Friday, April 17, 2009

reality sets in...

The shadow of autism has haunted our family since Benjamin was very young, courtesy of his speech delay, obsession with routine, and unusual attachment to the letters of the alphabet. I worried about Ben, yes, but no matter what they said, I never really believed it was autism. Because a large percentage of his relatives have obsessive compulsive disorder, I recognized and understood his behavior and I somehow always knew he would be okay. And he is. His speech is almost caught up and he is already learning to read. He has tons of friends at school and he expresses emotions readily (sometimes too readily).

And then we had Elliott. And he too had a speech delay. But even before that, as an infant, he never really wanted to cuddle with me. When he cried, my touch was less a comfort than an irritant. He literally never really hugged me until he was nearly 1 and a half years old. Okay. He wasn't cuddly. But then he wouldn't talk. He acted as though he were deaf and he made poor eye contact. He doesn't get the relationships between things or understand that language is a communication tool. He started to learn words, many of them actually, and then he stopped. Now, pretty much all he does is pretend to shush someone or pretend to sneeze or pretend to cough, empty immitations. Sometimes he waves good bye. He used to blow kisses, but rarely does that anymore. He tantrums uncontrollably and nothing I can do makes him feel better. That's the worst part, the part that makes me feel the most helpless. Mothers are supposed to comfort their children, and I am useless.

I have spent the past several months in denial. He shows affection sometimes. He makes eye contact sometimes. Maybe it's all just one big hearing problem.

Yesterday the woman than works on him with his language development told me she is fairly sure he has autism. I trust her the most because she's the specialist who spends the most time with him. When SHE finally said what she's been hinting at for the past few months, I felt something break inside of me. And now I know. I just know that if he doesn't have full-blown autism, he has some other spectrum disorder. And so I tried not to cry in front of her. And I have been trying to keep it together all yesterday and all of today. At work, I am telling a student why his thesis needs restructuring and autism autism autism is running through my brain. Suddenly the shadow is a real thing, a monster lurking. Suddenly, I believe in it.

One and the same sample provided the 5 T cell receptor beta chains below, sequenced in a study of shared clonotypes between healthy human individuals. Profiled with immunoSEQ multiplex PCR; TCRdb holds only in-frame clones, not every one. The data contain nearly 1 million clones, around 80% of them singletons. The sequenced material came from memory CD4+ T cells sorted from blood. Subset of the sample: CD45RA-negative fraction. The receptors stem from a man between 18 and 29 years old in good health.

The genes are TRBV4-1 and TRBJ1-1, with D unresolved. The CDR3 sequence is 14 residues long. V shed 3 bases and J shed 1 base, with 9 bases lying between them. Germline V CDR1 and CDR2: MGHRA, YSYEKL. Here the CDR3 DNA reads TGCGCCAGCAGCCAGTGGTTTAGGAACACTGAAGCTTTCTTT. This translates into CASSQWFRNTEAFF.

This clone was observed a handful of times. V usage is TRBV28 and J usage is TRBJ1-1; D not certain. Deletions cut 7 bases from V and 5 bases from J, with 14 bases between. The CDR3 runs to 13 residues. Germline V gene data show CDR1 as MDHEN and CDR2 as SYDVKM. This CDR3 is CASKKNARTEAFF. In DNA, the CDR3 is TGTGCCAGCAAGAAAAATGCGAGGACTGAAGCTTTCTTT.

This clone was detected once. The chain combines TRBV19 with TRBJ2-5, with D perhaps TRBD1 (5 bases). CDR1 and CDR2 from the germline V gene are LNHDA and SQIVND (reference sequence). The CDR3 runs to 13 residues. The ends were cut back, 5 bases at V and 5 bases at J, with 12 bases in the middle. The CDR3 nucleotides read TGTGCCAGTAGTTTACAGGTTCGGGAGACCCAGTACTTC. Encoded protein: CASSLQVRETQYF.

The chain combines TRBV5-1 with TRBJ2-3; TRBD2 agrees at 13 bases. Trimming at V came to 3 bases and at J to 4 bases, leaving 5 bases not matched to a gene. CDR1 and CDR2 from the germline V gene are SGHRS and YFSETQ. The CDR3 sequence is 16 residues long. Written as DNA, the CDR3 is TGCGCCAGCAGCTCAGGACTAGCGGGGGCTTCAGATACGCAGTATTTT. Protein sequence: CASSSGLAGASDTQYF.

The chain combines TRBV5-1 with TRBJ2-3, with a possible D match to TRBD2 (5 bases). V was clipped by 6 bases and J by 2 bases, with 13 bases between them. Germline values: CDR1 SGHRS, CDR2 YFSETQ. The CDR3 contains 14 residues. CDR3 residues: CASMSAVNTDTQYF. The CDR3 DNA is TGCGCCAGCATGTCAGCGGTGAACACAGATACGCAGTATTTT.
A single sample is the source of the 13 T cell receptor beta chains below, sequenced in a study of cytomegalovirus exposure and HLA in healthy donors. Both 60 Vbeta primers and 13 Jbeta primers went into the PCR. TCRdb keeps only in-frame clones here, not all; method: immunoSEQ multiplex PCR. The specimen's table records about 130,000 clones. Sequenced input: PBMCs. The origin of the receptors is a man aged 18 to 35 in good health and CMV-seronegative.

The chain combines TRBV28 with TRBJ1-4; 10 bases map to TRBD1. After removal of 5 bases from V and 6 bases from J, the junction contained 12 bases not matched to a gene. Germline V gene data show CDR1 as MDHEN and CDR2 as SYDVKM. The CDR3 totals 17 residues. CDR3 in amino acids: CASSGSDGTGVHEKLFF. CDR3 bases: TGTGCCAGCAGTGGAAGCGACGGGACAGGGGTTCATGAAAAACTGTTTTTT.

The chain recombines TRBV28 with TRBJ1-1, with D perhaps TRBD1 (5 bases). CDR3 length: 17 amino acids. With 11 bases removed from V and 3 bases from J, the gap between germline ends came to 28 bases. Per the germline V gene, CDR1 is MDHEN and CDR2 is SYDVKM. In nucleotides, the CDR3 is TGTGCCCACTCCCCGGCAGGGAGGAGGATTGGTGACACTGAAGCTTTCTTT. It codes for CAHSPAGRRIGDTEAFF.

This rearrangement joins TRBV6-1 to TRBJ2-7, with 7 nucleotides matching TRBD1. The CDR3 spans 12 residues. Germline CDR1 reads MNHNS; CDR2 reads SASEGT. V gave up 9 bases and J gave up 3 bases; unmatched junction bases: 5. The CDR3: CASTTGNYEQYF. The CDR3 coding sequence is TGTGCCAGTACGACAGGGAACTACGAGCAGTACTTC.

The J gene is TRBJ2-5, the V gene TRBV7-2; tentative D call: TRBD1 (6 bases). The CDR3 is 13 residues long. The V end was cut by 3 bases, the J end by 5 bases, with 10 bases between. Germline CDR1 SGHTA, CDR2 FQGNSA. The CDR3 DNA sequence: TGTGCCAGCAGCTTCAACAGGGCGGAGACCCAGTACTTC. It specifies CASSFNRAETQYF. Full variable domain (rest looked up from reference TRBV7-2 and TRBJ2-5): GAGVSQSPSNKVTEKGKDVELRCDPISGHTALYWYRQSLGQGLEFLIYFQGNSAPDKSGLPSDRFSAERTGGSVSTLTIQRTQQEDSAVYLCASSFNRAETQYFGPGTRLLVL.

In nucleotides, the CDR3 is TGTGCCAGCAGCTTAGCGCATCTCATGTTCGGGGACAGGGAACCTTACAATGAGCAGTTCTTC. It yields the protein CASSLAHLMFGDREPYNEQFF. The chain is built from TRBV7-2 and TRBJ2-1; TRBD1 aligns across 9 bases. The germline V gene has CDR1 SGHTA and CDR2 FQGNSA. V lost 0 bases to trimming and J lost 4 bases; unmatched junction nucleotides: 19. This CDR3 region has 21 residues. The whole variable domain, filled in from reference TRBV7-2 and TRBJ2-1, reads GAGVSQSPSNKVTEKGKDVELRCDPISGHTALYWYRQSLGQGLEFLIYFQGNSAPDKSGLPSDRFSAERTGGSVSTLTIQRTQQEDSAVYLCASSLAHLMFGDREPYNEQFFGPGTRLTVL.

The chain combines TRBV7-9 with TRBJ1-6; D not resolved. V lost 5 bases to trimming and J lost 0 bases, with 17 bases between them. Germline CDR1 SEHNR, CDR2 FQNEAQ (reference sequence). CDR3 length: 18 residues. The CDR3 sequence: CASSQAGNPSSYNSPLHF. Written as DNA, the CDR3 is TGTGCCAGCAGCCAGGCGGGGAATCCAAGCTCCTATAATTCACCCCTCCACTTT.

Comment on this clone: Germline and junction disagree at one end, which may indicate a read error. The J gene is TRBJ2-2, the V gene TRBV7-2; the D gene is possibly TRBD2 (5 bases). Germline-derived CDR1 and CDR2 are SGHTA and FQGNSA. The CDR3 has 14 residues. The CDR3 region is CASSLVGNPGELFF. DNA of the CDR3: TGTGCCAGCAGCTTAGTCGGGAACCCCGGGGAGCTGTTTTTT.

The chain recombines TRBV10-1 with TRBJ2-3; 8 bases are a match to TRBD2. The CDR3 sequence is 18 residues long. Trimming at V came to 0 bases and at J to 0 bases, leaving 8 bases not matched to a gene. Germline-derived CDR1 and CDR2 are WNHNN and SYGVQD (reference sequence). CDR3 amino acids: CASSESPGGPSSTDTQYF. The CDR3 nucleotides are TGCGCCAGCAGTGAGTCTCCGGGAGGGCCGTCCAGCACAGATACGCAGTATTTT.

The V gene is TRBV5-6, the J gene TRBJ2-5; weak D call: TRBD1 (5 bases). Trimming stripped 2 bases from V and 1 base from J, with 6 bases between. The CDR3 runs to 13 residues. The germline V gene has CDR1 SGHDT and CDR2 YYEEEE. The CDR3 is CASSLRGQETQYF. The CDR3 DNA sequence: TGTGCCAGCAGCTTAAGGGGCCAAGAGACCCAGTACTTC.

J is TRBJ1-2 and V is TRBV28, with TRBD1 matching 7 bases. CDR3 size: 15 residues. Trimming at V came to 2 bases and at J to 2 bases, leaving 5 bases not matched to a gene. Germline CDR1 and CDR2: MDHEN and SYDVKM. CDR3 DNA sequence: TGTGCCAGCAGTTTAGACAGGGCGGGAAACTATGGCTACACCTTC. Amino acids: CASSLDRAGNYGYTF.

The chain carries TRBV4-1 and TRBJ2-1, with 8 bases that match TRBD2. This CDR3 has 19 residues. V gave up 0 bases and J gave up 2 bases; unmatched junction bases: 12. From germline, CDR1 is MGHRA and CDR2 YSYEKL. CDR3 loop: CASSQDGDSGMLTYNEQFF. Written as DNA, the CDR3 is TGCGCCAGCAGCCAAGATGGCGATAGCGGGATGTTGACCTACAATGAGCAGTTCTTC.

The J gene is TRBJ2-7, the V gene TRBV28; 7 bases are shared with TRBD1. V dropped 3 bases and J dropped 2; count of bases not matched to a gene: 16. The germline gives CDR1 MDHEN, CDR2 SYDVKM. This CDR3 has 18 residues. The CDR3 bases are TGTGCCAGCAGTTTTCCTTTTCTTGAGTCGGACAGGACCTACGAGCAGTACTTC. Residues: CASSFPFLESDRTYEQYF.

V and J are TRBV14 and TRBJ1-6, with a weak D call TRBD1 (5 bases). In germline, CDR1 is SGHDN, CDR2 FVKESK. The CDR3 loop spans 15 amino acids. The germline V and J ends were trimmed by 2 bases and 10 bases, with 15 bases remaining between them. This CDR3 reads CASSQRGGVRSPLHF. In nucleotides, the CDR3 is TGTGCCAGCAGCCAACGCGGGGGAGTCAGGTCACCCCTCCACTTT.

He sees a neurologist and a developmental specialist in the next two weeks. His audiology appointment (the 7th one?) is next month.

The worst part about all of this is that autism is this amorphous, confusing diagnosis and based on all of my research it seems like no one really has it figured out, though there are lots of treatments you can try. I am a person who wants to fix things, to control them. And this is way beyond me.

I want Elliott to be happy and healthy. I want him to have everything. I want to get inside of his brain and make everything connect the way that it should. He is this sweet and beautiful boy and he doesn't deserve this and I feel as though I have done something wrong, that this is partly my fault.


Anonymous said...

We've got this boy's back. He's going to live a wonderfully healthy, happy, and productive life.

Love you!


GingerB said...

Angela, I clicked on your blog after seeing your comment on Girl's Gone Child. I am dealing with a similar thing, trying to handle the reality that my infant daughter has perhaps, cerebral palsy, evidenced by her developmental delay. The phsycial therapist we just started working with is quite clear on her having hemiplegia, but he doesn't care about the diagnosis, just wants to get going on helping her motor skills improve. Is it my fault? I'll probably find a way every day to make it so, even if it isn't. And the crying? THE CRYING! My sinuses are killing me! Oh fuck, I am also a "big job" professional and while I am working the other track in my brain screams at me. I so feel your pain. I am sending you support from my house - this part of mommyhood is terribly hard. Do what you can to ease the stress, girl!